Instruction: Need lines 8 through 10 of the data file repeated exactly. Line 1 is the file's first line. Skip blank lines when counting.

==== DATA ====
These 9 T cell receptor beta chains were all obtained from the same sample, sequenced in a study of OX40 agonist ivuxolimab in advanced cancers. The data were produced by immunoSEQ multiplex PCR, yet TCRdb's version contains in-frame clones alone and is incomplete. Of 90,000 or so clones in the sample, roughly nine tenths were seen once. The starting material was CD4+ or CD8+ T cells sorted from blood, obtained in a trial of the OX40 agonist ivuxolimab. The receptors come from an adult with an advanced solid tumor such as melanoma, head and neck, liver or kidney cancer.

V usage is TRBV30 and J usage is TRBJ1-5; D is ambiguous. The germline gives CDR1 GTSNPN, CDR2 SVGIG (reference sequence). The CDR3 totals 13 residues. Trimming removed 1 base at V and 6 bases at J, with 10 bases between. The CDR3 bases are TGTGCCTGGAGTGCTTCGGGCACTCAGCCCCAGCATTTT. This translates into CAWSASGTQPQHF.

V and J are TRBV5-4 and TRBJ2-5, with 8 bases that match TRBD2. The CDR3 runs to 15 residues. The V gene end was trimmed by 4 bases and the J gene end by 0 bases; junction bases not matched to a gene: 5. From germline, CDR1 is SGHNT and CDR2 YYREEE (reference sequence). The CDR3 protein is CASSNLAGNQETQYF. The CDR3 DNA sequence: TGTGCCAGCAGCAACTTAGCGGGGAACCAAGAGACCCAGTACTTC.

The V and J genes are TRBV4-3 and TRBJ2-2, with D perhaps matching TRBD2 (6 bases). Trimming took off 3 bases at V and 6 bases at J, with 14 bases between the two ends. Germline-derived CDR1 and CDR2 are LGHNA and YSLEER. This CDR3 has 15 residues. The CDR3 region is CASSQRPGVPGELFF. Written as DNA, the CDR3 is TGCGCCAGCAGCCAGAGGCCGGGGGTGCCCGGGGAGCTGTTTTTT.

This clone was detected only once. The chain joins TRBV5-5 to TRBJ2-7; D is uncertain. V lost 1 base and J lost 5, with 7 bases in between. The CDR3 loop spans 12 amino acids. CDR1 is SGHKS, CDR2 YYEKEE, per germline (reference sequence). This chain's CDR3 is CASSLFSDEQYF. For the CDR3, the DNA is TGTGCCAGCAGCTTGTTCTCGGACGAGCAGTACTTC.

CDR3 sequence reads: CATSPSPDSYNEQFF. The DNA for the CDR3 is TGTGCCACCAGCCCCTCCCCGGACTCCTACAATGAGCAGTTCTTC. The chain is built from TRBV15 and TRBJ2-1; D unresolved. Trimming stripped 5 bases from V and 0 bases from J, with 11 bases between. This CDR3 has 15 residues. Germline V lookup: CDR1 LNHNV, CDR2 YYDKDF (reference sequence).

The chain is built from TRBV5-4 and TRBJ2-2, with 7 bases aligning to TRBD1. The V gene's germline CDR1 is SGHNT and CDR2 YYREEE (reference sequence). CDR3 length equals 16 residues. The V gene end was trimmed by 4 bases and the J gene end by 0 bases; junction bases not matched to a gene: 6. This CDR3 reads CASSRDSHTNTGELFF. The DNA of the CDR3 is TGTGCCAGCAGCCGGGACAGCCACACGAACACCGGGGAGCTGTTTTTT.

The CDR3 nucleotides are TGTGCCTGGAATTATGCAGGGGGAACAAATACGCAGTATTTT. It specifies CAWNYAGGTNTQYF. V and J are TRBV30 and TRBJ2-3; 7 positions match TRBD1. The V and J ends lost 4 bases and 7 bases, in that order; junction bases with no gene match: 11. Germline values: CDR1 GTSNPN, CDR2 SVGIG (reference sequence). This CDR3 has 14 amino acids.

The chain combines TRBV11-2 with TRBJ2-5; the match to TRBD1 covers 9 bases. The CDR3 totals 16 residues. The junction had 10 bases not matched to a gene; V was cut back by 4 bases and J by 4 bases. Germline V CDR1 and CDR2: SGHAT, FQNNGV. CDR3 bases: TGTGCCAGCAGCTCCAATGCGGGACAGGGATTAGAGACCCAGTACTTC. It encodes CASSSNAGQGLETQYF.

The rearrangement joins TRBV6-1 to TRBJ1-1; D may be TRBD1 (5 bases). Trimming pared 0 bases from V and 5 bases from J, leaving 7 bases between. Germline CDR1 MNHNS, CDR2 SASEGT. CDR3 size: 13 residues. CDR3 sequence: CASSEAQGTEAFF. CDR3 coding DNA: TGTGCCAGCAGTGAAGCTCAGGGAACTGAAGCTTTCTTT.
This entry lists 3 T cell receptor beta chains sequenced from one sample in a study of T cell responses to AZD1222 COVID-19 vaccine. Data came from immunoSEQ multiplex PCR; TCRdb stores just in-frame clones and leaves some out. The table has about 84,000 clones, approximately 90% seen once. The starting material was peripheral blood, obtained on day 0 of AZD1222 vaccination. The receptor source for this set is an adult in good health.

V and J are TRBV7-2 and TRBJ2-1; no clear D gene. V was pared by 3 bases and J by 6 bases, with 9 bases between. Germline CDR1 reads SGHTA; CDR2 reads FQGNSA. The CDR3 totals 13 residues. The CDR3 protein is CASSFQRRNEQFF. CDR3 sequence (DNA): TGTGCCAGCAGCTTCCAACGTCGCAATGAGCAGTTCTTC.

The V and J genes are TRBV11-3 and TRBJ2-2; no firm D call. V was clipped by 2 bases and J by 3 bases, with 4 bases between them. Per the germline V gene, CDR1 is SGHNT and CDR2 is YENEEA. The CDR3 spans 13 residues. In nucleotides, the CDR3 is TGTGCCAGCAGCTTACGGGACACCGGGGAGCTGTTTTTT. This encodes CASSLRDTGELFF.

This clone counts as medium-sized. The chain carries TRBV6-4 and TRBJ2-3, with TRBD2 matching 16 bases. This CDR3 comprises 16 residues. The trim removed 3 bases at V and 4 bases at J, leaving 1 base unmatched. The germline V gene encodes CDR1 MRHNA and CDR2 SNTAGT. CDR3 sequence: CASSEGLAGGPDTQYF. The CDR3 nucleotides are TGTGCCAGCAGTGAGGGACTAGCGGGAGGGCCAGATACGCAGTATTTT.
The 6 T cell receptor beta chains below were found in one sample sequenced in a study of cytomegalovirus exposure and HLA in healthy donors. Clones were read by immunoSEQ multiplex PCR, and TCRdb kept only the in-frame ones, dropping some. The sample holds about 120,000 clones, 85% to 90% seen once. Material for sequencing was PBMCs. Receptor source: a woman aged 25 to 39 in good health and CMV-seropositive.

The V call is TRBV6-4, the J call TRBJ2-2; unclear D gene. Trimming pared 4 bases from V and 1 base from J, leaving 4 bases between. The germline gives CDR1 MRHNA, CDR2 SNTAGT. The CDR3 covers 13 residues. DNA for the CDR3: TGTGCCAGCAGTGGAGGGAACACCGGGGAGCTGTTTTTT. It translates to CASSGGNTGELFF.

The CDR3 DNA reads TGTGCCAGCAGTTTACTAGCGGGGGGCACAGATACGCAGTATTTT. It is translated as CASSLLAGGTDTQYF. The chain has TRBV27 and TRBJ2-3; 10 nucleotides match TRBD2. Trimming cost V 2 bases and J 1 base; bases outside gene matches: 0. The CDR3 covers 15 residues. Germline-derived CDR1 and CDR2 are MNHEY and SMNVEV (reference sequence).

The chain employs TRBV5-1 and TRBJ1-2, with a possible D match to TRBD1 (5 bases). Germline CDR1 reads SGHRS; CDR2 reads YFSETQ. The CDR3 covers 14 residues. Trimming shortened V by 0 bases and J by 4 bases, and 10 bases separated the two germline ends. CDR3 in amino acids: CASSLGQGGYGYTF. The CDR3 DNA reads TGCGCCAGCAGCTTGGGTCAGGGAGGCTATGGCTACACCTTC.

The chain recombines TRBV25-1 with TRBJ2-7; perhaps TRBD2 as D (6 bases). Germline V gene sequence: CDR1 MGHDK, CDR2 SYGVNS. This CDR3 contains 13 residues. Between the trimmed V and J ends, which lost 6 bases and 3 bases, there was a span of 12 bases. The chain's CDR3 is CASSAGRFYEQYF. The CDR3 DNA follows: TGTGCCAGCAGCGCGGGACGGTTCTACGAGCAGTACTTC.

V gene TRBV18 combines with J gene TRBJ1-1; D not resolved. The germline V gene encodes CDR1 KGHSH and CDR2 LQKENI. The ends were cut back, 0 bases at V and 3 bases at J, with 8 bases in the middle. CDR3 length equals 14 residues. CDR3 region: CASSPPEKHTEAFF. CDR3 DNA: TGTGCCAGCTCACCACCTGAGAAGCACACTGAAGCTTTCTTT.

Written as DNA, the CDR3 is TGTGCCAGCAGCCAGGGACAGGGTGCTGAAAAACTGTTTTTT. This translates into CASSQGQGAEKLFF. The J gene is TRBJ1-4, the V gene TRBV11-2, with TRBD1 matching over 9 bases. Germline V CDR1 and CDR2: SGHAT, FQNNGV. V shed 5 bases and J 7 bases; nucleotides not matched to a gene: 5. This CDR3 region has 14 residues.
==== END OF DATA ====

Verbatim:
The CDR3 nucleotides are TGTGCCTGGAATTATGCAGGGGGAACAAATACGCAGTATTTT. It specifies CAWNYAGGTNTQYF. V and J are TRBV30 and TRBJ2-3; 7 positions match TRBD1. The V and J ends lost 4 bases and 7 bases, in that order; junction bases with no gene match: 11. Germline values: CDR1 GTSNPN, CDR2 SVGIG (reference sequence). This CDR3 has 14 amino acids.

The chain combines TRBV11-2 with TRBJ2-5; the match to TRBD1 covers 9 bases. The CDR3 totals 16 residues. The junction had 10 bases not matched to a gene; V was cut back by 4 bases and J by 4 bases. Germline V CDR1 and CDR2: SGHAT, FQNNGV. CDR3 bases: TGTGCCAGCAGCTCCAATGCGGGACAGGGATTAGAGACCCAGTACTTC. It encodes CASSSNAGQGLETQYF.

The rearrangement joins TRBV6-1 to TRBJ1-1; D may be TRBD1 (5 bases). Trimming pared 0 bases from V and 5 bases from J, leaving 7 bases between. Germline CDR1 MNHNS, CDR2 SASEGT. CDR3 size: 13 residues. CDR3 sequence: CASSEAQGTEAFF. CDR3 coding DNA: TGTGCCAGCAGTGAAGCTCAGGGAACTGAAGCTTTCTTT.